Out of Range: Rural Healthcare for Moms

Image courtesy of Mithaq Kazimi

A recent story in a local newspaper illustrated a crisis people in my state are facing – a lack of access to healthcare in rural areas.  The Columbia Missourian ran a well-researched article by Taylor Blatchford that outlined a crisis hurting women in rural counties.  In shows that:

  • In 43% of rural counties in Missouri, there is no hospital. In 68% of Missouri counties, there is no access to OB hospital services.
  • In the past 4 years, 5 hospitals in rural communities have closed – 3 of which were primarily serving acute needs.  29 hospitals are considered to be “at serious risk” of closing in rural Missouri communities that currently have a hospital.

This rings true for me and members of my husband’s family.  When we attended a family gathering in a county north of our home that had no hospital, my mother-in-law fell, hit her head, and needed stitches.  It took at least 30 minutes for an ambulance worker to reach the house of a family member that was down a long gravel road.  EMS cleared her to go to the hospital with us.  We had no idea how to get to a nearby hospital because we couldn’t use our GPS’s until we got out on the main road.  We finally figured that the closest hospital was over an hour away.   When we got there, my mother-in-law received the treatment she needed along with a staple puller similar to what I had used on a horse.  That was because a common problem that this hospital saw was people not being able to easily make it back to the hospital or see their GP to have them removed.  This allowed her the option of calling an EMT to do the pulling.  We were lucky to have found a hospital but had one of the people in our party been in labor, we would have been out of luck.  The nearest maternity ward was in our town which was about a 90 minute or more drive from where this family gathering was held.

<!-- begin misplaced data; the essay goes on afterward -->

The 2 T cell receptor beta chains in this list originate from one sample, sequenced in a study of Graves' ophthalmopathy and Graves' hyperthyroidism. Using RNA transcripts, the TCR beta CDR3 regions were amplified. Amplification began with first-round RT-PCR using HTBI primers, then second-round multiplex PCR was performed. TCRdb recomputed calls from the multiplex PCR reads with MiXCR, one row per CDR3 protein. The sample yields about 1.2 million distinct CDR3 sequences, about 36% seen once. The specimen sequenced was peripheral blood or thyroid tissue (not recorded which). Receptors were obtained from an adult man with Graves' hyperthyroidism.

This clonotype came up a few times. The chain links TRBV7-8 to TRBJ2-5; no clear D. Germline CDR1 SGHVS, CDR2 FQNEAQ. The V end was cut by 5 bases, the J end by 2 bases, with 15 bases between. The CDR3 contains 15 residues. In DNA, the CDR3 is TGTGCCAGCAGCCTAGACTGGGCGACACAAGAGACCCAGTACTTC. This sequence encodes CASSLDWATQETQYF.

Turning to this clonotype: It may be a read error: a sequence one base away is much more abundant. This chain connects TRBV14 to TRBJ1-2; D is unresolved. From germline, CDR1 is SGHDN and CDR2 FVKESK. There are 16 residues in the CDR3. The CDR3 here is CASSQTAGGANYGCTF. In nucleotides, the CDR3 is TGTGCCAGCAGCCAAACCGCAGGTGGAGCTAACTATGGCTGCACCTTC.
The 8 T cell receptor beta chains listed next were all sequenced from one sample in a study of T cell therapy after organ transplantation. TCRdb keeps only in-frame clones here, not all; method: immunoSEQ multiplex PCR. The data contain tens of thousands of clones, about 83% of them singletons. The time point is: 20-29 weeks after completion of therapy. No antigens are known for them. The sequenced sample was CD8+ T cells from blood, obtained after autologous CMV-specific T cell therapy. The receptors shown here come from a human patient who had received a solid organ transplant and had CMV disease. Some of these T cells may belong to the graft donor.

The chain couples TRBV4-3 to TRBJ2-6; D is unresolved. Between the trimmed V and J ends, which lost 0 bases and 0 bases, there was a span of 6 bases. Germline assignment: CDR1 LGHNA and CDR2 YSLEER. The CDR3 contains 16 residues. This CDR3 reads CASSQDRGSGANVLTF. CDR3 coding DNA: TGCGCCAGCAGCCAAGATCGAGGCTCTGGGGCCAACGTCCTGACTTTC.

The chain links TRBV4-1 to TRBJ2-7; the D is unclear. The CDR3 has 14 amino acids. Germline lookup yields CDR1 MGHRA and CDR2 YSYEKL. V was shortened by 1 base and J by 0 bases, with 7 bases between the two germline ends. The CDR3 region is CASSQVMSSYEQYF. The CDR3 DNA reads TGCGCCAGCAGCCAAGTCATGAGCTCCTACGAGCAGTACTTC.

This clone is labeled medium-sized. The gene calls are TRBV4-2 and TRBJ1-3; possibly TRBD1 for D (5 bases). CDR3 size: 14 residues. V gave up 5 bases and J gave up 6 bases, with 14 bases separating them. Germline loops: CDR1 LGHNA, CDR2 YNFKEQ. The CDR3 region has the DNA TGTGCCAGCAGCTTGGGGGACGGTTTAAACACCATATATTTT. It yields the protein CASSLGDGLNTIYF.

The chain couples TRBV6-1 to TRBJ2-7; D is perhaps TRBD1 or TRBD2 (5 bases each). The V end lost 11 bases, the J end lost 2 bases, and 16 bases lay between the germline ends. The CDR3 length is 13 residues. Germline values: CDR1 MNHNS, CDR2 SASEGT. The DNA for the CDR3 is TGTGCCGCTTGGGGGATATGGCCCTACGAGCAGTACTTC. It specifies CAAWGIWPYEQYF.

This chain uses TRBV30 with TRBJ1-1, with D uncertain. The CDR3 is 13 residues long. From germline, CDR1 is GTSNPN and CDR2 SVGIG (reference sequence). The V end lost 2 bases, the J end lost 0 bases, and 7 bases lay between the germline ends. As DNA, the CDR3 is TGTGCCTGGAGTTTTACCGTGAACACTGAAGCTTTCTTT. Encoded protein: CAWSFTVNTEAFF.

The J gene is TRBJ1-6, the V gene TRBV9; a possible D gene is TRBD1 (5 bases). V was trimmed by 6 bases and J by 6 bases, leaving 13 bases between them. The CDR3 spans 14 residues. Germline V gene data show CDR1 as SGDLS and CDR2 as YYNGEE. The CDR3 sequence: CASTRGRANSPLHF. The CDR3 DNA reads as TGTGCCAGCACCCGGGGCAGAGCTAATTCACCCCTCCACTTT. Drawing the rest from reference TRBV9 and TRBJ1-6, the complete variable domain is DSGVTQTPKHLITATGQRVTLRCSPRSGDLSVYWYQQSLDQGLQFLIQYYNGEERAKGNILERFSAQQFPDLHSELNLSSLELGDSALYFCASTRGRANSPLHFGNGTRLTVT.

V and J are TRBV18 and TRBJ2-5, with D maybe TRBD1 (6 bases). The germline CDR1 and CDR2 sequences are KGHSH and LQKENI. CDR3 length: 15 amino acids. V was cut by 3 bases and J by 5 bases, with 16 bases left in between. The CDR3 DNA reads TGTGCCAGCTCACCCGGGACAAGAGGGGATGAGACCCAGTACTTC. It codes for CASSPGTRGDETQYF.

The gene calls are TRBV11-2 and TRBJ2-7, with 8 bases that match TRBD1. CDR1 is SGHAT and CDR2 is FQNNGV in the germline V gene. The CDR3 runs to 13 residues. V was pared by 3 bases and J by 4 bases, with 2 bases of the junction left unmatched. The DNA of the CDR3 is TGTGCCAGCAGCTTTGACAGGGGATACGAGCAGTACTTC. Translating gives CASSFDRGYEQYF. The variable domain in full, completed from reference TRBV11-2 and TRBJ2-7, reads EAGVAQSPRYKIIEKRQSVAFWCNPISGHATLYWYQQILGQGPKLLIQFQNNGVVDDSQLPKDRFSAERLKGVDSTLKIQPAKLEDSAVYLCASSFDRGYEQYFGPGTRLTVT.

It’s not a surprise that rural healthcare is a problem in Missouri.  Five out of seven of the counties surrounding mine have a hospital with OB services.  Until moving to Missouri, I don’t think I was aware of this issue.  Where I grew up outside Chicago, we had a hospital in walking distance from our house with OB services.  Most of the surrounding towns did, too.  Where I lived in the South East of England did not have an OB ward.  So, when I called EMT’s with extreme endometriosis related pain, they could not take me to the nearest hospital.  However, there was one 20 minutes away.  That alone upset me.  I would have to drive 20 minutes!  Now, though, I wish that was the case for rural American women.

Access to hospitals is not a Missouri-specific problem.  It is a problem throughout America.  And, honestly, it’s hurting moms.  CDC data show that Missouri ranked 42nd in the nation in maternal health outcomes.  This means that only 8 other states have a higher rate of maternal death.  One of the things the piece in the Missourian points out is that a lack of access to healthcare is connected to poorer maternal health outcomes for rural Missourians.